The most noise you hear is on Randy Simms’ Open Line, but even Randy seems inclined to give the beleaguered elected lot a break for the summer. The most you hear him getting on with is the deplorable state of some side roads in Terra Nova National Park.
The other great filler of time for Open Line is being bulletin board for the seven-and-a-half million festivals that are underway in every nook and cranny in the province. It seems these are all religious-inspired because there are more gospel concerts and ecumenical services going on this summer than at any time in the recorded history of Christianity.
Great heavenly day! The souls that must be being saved! Of course, as soon as faithful and sinners alike discover the real reason for this great religious fervour, that’ll be the end of it. It’s not that I’m skeptical, you understand. It’s just that I have experiential insight, whatever that is, into these things.
Perhaps that’s why there’s so little political activity. Politicians of every stripe and colour are busy taking part in ecumenical services and vacation Bible schools. You might even find a scattered one singing in the village choir. Nothing wrong with it.
I’m reminded that we’ve heard nothing about religious activity during the George Street Festival. Perhaps the organizers just aren’t calling Randy about it. I don’t have opportunity to listen to Bill’s Backtalk in the afternoon, so it may be that the bulk of information is coming through Randy.
It’s a shame, too, because there’s a United church right there on George Street ready to welcome worshippers and revelers alike. The doors are probably open all during the festival.
Anyway, No. 1 Son was at the George Street Festival, so I’ll know more about the religious aspect of it when he gets back.
Perhaps the biggest surprise of the political summer is twofold. First, Yvonne Jones, having borne the heat and the burden of the day — namely the Conservatives — has declared that she’s running for the leadership of the Liberal Party once again. Second surprise: no one else wants it.
I thought Danny Dumaresque would be in there like a dog at dinner. It may be that the political dinner is too well guarded by a bulldog. I don’t think even Morris Budgell is interested.
I’ve come to have some admiration for the politician in Ms. Jones, and I’m really sorry she now has another daunting battle to fight. But anyone who can fearlessly take on the most intimidating politician since Joseph R. (let’s face it, since Napoleon) can pretty much handle anything.
It takes guts to stand up in that legislature and attempt to outmanoeuvre, outdebate and outshine The Man. Sometimes she even does it.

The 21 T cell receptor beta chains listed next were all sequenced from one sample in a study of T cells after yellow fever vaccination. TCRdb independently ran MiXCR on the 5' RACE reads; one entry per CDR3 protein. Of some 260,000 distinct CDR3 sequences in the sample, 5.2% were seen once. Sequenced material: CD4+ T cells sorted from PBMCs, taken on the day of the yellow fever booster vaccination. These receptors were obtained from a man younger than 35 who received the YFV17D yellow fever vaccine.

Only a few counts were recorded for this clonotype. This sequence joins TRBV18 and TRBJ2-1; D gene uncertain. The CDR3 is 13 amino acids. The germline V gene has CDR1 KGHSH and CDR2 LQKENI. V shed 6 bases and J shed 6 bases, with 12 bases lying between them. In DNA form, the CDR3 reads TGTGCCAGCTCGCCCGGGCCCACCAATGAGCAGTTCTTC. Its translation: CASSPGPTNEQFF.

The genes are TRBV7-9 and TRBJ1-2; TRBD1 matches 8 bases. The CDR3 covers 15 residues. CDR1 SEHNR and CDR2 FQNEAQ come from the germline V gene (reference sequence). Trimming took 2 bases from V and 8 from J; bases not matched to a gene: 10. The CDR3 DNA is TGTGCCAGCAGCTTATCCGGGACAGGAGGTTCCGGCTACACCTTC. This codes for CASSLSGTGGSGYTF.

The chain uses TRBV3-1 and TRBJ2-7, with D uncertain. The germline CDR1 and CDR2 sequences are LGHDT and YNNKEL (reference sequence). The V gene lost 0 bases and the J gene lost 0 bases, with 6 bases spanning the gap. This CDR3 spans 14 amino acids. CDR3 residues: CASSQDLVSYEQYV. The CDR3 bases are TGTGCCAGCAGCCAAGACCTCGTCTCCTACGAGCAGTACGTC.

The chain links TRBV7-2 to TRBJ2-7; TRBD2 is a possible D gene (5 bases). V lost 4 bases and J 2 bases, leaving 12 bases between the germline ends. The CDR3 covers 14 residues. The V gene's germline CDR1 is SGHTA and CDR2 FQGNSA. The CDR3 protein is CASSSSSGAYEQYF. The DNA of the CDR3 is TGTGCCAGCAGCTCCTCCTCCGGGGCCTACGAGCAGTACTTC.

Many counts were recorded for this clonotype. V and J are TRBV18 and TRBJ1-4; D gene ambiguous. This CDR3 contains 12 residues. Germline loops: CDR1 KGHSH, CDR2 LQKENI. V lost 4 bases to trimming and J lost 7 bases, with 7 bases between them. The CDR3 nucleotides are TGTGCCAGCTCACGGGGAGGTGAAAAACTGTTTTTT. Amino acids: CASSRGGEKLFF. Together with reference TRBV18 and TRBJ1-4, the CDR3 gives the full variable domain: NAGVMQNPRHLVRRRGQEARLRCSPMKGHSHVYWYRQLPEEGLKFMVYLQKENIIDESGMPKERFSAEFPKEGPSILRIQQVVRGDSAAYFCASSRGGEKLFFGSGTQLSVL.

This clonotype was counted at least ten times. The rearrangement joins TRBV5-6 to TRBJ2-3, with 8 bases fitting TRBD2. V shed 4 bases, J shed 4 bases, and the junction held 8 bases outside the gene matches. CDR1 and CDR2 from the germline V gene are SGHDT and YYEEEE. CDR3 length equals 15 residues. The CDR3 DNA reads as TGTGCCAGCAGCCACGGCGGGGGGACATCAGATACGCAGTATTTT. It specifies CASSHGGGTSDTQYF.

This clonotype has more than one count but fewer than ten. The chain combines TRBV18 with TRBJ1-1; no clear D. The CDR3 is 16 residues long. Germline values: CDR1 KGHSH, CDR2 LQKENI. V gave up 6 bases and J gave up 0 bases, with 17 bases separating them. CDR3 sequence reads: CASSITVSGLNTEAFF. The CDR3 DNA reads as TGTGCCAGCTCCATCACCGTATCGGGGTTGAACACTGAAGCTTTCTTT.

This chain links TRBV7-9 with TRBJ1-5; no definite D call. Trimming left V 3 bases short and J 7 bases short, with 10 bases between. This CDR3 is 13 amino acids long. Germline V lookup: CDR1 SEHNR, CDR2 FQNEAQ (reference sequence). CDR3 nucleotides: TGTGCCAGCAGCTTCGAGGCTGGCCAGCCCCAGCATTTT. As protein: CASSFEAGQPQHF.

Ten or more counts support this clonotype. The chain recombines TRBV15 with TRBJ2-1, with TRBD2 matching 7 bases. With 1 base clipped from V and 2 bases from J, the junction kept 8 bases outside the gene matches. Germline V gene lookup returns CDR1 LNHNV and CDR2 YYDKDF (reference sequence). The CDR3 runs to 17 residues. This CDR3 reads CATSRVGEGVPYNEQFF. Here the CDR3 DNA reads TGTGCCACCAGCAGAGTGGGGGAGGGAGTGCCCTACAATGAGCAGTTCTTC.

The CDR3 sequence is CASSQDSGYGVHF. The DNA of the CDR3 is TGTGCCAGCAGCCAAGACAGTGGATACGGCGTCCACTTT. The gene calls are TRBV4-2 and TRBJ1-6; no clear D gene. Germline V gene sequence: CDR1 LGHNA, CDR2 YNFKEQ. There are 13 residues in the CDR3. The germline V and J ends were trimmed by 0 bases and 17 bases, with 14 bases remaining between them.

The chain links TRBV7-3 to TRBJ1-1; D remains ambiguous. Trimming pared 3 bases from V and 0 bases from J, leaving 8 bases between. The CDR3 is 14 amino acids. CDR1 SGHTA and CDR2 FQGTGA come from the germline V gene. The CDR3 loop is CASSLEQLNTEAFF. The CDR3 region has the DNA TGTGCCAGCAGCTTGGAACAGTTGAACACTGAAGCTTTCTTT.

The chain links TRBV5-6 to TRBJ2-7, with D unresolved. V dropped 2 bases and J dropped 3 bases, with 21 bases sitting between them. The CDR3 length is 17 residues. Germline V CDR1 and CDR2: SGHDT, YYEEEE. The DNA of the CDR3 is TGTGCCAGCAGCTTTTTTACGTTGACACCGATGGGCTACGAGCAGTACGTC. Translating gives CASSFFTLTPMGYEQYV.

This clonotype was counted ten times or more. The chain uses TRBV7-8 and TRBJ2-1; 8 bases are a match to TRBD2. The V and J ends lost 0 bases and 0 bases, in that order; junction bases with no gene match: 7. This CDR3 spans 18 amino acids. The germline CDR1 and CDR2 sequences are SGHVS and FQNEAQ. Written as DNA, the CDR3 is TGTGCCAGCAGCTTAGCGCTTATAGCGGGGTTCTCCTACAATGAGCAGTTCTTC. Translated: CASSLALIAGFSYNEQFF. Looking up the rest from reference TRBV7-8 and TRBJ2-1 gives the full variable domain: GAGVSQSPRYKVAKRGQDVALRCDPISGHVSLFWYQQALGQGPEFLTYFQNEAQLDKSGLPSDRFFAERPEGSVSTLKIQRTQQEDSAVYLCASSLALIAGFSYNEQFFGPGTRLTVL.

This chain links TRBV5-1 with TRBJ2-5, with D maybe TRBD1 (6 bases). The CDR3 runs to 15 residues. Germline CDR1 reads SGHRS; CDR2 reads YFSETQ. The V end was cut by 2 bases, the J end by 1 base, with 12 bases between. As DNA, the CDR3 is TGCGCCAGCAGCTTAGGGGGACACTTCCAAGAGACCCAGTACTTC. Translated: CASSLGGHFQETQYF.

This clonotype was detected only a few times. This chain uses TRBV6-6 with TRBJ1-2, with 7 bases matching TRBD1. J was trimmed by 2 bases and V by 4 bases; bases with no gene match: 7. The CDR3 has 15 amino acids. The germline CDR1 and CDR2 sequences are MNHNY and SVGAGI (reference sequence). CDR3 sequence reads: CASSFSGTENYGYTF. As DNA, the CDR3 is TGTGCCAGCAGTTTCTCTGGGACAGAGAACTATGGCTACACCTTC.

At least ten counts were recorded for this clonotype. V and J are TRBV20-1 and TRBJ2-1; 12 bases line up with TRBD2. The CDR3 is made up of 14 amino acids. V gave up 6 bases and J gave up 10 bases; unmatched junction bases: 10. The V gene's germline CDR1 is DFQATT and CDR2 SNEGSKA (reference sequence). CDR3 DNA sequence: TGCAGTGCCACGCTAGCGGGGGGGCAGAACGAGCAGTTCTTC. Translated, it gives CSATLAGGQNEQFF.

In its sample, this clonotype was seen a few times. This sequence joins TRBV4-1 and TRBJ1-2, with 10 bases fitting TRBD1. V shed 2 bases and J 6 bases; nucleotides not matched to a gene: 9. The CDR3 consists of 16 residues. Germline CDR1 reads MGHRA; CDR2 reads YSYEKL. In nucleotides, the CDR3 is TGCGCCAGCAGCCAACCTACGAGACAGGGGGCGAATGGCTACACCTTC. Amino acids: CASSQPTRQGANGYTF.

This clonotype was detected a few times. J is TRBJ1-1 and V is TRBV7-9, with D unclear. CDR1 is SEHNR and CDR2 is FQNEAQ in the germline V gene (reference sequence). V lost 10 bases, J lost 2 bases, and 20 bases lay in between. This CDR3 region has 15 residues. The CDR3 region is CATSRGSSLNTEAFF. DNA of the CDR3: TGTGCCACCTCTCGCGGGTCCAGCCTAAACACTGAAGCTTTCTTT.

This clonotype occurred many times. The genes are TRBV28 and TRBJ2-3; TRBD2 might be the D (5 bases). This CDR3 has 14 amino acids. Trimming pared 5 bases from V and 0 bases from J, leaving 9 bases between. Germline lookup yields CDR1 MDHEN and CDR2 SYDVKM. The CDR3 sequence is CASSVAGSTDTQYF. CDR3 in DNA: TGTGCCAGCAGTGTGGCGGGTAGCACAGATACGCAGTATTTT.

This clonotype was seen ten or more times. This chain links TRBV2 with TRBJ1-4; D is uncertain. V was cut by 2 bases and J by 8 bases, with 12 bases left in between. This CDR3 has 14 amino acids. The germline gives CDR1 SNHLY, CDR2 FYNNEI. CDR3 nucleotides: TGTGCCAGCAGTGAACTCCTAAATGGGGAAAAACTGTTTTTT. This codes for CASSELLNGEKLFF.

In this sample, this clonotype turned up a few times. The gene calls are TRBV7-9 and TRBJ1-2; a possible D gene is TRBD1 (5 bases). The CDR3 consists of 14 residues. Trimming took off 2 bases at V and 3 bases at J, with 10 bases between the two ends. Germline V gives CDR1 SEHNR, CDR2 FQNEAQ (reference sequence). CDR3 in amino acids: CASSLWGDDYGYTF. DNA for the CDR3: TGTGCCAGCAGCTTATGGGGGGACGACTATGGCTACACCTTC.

Liberals will one day look back to a time when she carried the party on her back when it wasn’t much of a party and for that reason all the more heavy. Carry on Vonnie! You’ll be running full tilt at your windmills again before long.
The place is dead even federally. Last I heard, Stephen Harper was headed towards Iran or Iraq or some strange place like that. Might have been Alberta. Does anyone know if he came back? Does anyone care? I refer, of course, to the politician Harper and not the person Harper, although I really don’t know how much one has to do with the other.
In an effort to fan the flames a bit, someone started some faint talk about an election, but that lasted two or three hours and then drowned in a sea of indifference. Someone tried to start a racket about the census forms, but that’s like trying to spark an argument about which disciple had the longest beard.
The Senate slumbers on. The House is silent. Canada is dead.
Speaking of Canada, and I was, did you see the poll conducted by Forbes as to which is the happiest country on Earth to live in? No, not Canada. I think the first three or four were Scandinavian countries and New Zealand. We came seventh, which is not too shabby.
Strangely enough, the happiest countries coincided with the richest countries, with one notable exception. The richest country of all, the U.S. of A., came in 15th. I guess money isn’t everything.
I don’t know how they identified which country was happy and which not. Perhaps it was the same process as when Maclean’s Magazine voted Newfoundlanders the most sexually active of all Canadians.
They asked us if we have sex more often than anyone else in the country, and we said “yes.” It’s possible we exaggerated. You think?
The Canadian who arguably garnered more interest than anyone else this summer was a non-Canadian, Conrad Black. Perhaps he’s only an ex-Canadian, having traded in his citizenship for a seat in the House of Lords. Poor Mr. Black is now a man without a home. The British don’t like him, the U.S. doesn’t want him and he’s no longer a Canadian.
Anyway, he’s now out walking around. I have a good friend who is also a good friend of Mr. Black, and who maintains the man has suffered enough for his white-collar crimes. What should be the penalty for incredible arrogance? Perhaps being married to Barbara Amiel would cover it.
One has to depart the political scene to find really interesting goings-on this summer. There was, for example, an earthquake in the Bay of Fundy. An earthquake in the Bay of Fundy!
The night before that happened, I watched the movie “2012” about the coming catastrophic end of the world in 2012. The movie was rather silly, but the Fundy earthquake made me sit up. That was close, man.
If I hear of a tornado pitching down in the Eastport area, or a volcano spewing up near South Brook, I’m looking around for the nearest ark.
I’m hoping Marystown is already laying the keel.
Ed Smith is an author who lives in Springdale. His e-mail address is email@example.com.